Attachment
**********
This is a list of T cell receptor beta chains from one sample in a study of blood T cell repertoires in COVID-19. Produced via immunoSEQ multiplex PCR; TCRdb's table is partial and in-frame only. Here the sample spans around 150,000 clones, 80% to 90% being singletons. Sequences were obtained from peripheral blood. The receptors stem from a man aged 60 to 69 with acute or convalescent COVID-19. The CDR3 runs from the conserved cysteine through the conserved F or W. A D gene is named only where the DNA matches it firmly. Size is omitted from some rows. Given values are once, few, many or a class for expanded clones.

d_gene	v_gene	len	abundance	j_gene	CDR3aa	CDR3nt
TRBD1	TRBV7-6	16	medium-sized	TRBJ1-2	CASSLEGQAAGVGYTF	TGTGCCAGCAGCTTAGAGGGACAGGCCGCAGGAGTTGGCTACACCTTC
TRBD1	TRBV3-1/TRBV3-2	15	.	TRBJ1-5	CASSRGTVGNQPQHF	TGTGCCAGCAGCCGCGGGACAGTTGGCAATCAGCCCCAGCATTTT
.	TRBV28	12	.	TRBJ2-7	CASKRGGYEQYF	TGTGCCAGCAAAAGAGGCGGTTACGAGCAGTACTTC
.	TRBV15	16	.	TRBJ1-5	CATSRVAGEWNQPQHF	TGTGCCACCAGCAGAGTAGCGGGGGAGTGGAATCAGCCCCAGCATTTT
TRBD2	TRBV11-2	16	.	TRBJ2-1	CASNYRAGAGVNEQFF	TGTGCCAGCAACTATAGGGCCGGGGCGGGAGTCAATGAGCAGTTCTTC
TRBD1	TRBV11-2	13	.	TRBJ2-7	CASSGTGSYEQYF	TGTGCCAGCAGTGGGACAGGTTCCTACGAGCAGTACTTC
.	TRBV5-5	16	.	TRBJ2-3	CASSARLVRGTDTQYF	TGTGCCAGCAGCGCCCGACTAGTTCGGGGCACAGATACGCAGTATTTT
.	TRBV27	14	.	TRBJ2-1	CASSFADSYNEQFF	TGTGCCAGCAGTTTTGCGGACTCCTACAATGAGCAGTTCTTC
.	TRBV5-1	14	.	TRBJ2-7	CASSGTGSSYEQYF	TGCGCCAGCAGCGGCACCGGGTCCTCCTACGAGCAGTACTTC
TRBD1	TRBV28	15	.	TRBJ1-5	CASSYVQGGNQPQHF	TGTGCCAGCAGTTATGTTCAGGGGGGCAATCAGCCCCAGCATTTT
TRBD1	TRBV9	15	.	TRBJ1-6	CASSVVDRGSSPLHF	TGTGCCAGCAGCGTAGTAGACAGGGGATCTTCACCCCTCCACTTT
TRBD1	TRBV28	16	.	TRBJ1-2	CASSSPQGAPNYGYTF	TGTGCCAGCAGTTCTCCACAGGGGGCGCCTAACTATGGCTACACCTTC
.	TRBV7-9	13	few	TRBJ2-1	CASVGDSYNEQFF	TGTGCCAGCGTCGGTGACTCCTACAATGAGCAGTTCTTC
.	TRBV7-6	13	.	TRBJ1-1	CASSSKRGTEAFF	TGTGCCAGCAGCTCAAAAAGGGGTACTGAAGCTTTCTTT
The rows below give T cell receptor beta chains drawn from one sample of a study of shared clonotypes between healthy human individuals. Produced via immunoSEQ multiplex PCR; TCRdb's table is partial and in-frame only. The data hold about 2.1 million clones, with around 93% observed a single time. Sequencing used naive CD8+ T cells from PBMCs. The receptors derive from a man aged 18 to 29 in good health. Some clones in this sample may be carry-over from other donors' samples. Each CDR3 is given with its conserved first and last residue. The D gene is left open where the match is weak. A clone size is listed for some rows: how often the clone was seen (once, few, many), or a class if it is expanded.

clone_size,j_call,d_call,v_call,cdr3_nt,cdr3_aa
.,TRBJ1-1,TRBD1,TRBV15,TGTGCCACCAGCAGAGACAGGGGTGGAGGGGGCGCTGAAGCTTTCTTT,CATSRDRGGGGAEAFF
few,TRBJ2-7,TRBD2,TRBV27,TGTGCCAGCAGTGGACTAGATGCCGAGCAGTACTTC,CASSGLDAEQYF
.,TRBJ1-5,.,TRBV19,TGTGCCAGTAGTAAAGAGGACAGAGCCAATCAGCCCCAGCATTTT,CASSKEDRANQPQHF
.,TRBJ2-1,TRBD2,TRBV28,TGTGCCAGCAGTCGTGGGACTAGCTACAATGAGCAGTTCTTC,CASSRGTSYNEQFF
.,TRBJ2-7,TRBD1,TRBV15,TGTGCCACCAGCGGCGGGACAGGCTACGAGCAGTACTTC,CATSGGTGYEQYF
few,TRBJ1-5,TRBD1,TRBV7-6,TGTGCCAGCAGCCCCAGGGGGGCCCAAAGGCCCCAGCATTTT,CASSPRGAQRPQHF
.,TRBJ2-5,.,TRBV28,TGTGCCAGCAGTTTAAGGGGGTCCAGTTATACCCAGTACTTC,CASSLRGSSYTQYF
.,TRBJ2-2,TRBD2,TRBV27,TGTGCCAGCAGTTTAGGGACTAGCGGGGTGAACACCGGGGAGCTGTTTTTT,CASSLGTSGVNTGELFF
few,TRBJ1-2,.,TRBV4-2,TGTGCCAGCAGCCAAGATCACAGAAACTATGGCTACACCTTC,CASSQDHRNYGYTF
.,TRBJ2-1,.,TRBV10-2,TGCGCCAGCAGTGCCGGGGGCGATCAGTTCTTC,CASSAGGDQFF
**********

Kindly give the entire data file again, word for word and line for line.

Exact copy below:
This is a list of T cell receptor beta chains from one sample in a study of blood T cell repertoires in COVID-19. Produced via immunoSEQ multiplex PCR; TCRdb's table is partial and in-frame only. Here the sample spans around 150,000 clones, 80% to 90% being singletons. Sequences were obtained from peripheral blood. The receptors stem from a man aged 60 to 69 with acute or convalescent COVID-19. The CDR3 runs from the conserved cysteine through the conserved F or W. A D gene is named only where the DNA matches it firmly. Size is omitted from some rows. Given values are once, few, many or a class for expanded clones.

d_gene	v_gene	len	abundance	j_gene	CDR3aa	CDR3nt
TRBD1	TRBV7-6	16	medium-sized	TRBJ1-2	CASSLEGQAAGVGYTF	TGTGCCAGCAGCTTAGAGGGACAGGCCGCAGGAGTTGGCTACACCTTC
TRBD1	TRBV3-1/TRBV3-2	15	.	TRBJ1-5	CASSRGTVGNQPQHF	TGTGCCAGCAGCCGCGGGACAGTTGGCAATCAGCCCCAGCATTTT
.	TRBV28	12	.	TRBJ2-7	CASKRGGYEQYF	TGTGCCAGCAAAAGAGGCGGTTACGAGCAGTACTTC
.	TRBV15	16	.	TRBJ1-5	CATSRVAGEWNQPQHF	TGTGCCACCAGCAGAGTAGCGGGGGAGTGGAATCAGCCCCAGCATTTT
TRBD2	TRBV11-2	16	.	TRBJ2-1	CASNYRAGAGVNEQFF	TGTGCCAGCAACTATAGGGCCGGGGCGGGAGTCAATGAGCAGTTCTTC
TRBD1	TRBV11-2	13	.	TRBJ2-7	CASSGTGSYEQYF	TGTGCCAGCAGTGGGACAGGTTCCTACGAGCAGTACTTC
.	TRBV5-5	16	.	TRBJ2-3	CASSARLVRGTDTQYF	TGTGCCAGCAGCGCCCGACTAGTTCGGGGCACAGATACGCAGTATTTT
.	TRBV27	14	.	TRBJ2-1	CASSFADSYNEQFF	TGTGCCAGCAGTTTTGCGGACTCCTACAATGAGCAGTTCTTC
.	TRBV5-1	14	.	TRBJ2-7	CASSGTGSSYEQYF	TGCGCCAGCAGCGGCACCGGGTCCTCCTACGAGCAGTACTTC
TRBD1	TRBV28	15	.	TRBJ1-5	CASSYVQGGNQPQHF	TGTGCCAGCAGTTATGTTCAGGGGGGCAATCAGCCCCAGCATTTT
TRBD1	TRBV9	15	.	TRBJ1-6	CASSVVDRGSSPLHF	TGTGCCAGCAGCGTAGTAGACAGGGGATCTTCACCCCTCCACTTT
TRBD1	TRBV28	16	.	TRBJ1-2	CASSSPQGAPNYGYTF	TGTGCCAGCAGTTCTCCACAGGGGGCGCCTAACTATGGCTACACCTTC
.	TRBV7-9	13	few	TRBJ2-1	CASVGDSYNEQFF	TGTGCCAGCGTCGGTGACTCCTACAATGAGCAGTTCTTC
.	TRBV7-6	13	.	TRBJ1-1	CASSSKRGTEAFF	TGTGCCAGCAGCTCAAAAAGGGGTACTGAAGCTTTCTTT
The rows below give T cell receptor beta chains drawn from one sample of a study of shared clonotypes between healthy human individuals. Produced via immunoSEQ multiplex PCR; TCRdb's table is partial and in-frame only. The data hold about 2.1 million clones, with around 93% observed a single time. Sequencing used naive CD8+ T cells from PBMCs. The receptors derive from a man aged 18 to 29 in good health. Some clones in this sample may be carry-over from other donors' samples. Each CDR3 is given with its conserved first and last residue. The D gene is left open where the match is weak. A clone size is listed for some rows: how often the clone was seen (once, few, many), or a class if it is expanded.

clone_size,j_call,d_call,v_call,cdr3_nt,cdr3_aa
.,TRBJ1-1,TRBD1,TRBV15,TGTGCCACCAGCAGAGACAGGGGTGGAGGGGGCGCTGAAGCTTTCTTT,CATSRDRGGGGAEAFF
few,TRBJ2-7,TRBD2,TRBV27,TGTGCCAGCAGTGGACTAGATGCCGAGCAGTACTTC,CASSGLDAEQYF
.,TRBJ1-5,.,TRBV19,TGTGCCAGTAGTAAAGAGGACAGAGCCAATCAGCCCCAGCATTTT,CASSKEDRANQPQHF
.,TRBJ2-1,TRBD2,TRBV28,TGTGCCAGCAGTCGTGGGACTAGCTACAATGAGCAGTTCTTC,CASSRGTSYNEQFF
.,TRBJ2-7,TRBD1,TRBV15,TGTGCCACCAGCGGCGGGACAGGCTACGAGCAGTACTTC,CATSGGTGYEQYF
few,TRBJ1-5,TRBD1,TRBV7-6,TGTGCCAGCAGCCCCAGGGGGGCCCAAAGGCCCCAGCATTTT,CASSPRGAQRPQHF
.,TRBJ2-5,.,TRBV28,TGTGCCAGCAGTTTAAGGGGGTCCAGTTATACCCAGTACTTC,CASSLRGSSYTQYF
.,TRBJ2-2,TRBD2,TRBV27,TGTGCCAGCAGTTTAGGGACTAGCGGGGTGAACACCGGGGAGCTGTTTTTT,CASSLGTSGVNTGELFF
few,TRBJ1-2,.,TRBV4-2,TGTGCCAGCAGCCAAGATCACAGAAACTATGGCTACACCTTC,CASSQDHRNYGYTF
.,TRBJ2-1,.,TRBV10-2,TGCGCCAGCAGTGCCGGGGGCGATCAGTTCTTC,CASSAGGDQFF